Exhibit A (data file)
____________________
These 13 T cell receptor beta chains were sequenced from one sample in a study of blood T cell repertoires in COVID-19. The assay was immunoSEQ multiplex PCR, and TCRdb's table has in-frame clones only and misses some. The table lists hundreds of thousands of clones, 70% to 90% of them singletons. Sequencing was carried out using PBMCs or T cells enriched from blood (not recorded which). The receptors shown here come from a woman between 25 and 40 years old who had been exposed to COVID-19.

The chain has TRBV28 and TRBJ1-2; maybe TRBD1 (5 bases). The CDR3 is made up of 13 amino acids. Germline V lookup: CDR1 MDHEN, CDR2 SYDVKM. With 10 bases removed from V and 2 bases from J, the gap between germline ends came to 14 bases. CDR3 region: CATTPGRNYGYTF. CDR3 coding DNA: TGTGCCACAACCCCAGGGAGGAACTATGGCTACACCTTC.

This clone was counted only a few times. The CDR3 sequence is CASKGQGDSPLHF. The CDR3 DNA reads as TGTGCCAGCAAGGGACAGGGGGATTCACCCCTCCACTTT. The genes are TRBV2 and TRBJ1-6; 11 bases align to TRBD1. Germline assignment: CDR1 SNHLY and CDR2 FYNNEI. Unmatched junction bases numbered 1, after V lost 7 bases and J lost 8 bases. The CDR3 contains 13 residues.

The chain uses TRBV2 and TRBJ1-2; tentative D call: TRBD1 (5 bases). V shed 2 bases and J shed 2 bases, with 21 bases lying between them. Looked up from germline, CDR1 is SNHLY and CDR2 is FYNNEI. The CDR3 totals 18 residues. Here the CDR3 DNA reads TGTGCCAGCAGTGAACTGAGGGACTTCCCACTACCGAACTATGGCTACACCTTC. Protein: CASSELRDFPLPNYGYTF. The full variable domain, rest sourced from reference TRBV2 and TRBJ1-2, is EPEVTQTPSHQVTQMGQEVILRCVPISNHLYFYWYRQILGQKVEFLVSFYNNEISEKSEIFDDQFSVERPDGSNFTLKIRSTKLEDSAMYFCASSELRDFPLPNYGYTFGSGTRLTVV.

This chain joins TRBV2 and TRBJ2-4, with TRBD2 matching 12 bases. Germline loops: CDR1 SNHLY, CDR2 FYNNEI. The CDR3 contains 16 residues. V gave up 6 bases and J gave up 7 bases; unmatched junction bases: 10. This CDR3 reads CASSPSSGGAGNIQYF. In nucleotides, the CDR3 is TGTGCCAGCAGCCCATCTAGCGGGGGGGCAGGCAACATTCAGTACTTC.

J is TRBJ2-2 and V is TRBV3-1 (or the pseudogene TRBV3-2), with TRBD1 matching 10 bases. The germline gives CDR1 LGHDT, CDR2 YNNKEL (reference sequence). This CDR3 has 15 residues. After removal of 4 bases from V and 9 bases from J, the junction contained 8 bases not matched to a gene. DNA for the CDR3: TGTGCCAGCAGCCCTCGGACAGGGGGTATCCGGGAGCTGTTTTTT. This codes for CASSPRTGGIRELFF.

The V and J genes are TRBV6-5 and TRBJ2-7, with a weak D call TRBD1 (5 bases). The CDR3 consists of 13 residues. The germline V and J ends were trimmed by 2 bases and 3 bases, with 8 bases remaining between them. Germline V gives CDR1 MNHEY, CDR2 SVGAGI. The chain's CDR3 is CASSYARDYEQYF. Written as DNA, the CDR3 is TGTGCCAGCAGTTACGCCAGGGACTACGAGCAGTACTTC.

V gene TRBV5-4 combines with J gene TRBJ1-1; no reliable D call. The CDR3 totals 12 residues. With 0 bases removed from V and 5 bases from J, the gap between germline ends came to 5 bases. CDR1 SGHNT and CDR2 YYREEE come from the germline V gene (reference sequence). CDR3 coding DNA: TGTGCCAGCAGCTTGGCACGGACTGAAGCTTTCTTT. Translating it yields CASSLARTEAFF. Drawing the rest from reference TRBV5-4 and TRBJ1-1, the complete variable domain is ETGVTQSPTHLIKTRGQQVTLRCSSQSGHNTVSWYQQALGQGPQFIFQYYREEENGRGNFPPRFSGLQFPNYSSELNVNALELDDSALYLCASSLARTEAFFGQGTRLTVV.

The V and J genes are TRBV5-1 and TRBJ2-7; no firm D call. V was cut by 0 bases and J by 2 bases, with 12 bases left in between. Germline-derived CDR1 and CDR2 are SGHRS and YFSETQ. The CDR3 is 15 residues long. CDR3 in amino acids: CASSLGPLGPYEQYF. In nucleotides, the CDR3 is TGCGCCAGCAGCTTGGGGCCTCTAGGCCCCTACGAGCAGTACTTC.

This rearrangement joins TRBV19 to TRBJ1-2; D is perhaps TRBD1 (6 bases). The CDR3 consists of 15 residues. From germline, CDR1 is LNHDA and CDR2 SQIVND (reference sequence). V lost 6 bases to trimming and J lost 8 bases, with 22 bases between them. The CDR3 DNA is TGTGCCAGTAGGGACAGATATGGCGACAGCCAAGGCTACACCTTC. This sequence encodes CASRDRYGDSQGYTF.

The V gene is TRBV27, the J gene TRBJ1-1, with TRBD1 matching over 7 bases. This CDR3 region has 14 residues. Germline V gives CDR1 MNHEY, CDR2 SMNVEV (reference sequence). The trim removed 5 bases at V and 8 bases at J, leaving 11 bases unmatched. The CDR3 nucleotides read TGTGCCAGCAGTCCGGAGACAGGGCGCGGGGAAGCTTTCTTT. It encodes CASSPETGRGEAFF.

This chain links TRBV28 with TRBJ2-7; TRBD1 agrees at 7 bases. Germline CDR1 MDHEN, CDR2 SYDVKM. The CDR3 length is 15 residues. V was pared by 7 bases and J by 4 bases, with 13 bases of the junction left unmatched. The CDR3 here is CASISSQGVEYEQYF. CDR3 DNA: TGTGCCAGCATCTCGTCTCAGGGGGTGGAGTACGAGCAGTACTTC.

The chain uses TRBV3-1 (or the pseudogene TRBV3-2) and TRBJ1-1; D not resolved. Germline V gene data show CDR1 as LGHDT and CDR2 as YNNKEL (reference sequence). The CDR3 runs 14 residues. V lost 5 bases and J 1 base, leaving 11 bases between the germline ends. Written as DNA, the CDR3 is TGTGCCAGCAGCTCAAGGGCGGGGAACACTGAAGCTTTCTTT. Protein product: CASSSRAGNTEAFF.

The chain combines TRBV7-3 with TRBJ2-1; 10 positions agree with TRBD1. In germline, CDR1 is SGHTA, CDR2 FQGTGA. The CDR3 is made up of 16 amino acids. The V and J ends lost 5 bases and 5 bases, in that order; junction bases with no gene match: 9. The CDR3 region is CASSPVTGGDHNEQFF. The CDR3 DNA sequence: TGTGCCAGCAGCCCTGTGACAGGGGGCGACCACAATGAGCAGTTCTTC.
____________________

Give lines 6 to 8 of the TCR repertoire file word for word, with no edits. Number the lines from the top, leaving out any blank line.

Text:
J is TRBJ2-2 and V is TRBV3-1 (or the pseudogene TRBV3-2), with TRBD1 matching 10 bases. The germline gives CDR1 LGHDT, CDR2 YNNKEL (reference sequence). This CDR3 has 15 residues. After removal of 4 bases from V and 9 bases from J, the junction contained 8 bases not matched to a gene. DNA for the CDR3: TGTGCCAGCAGCCCTCGGACAGGGGGTATCCGGGAGCTGTTTTTT. This codes for CASSPRTGGIRELFF.

The V and J genes are TRBV6-5 and TRBJ2-7, with a weak D call TRBD1 (5 bases). The CDR3 consists of 13 residues. The germline V and J ends were trimmed by 2 bases and 3 bases, with 8 bases remaining between them. Germline V gives CDR1 MNHEY, CDR2 SVGAGI. The chain's CDR3 is CASSYARDYEQYF. Written as DNA, the CDR3 is TGTGCCAGCAGTTACGCCAGGGACTACGAGCAGTACTTC.

V gene TRBV5-4 combines with J gene TRBJ1-1; no reliable D call. The CDR3 totals 12 residues. With 0 bases removed from V and 5 bases from J, the gap between germline ends came to 5 bases. CDR1 SGHNT and CDR2 YYREEE come from the germline V gene (reference sequence). CDR3 coding DNA: TGTGCCAGCAGCTTGGCACGGACTGAAGCTTTCTTT. Translating it yields CASSLARTEAFF. Drawing the rest from reference TRBV5-4 and TRBJ1-1, the complete variable domain is ETGVTQSPTHLIKTRGQQVTLRCSSQSGHNTVSWYQQALGQGPQFIFQYYREEENGRGNFPPRFSGLQFPNYSSELNVNALELDDSALYLCASSLARTEAFFGQGTRLTVV.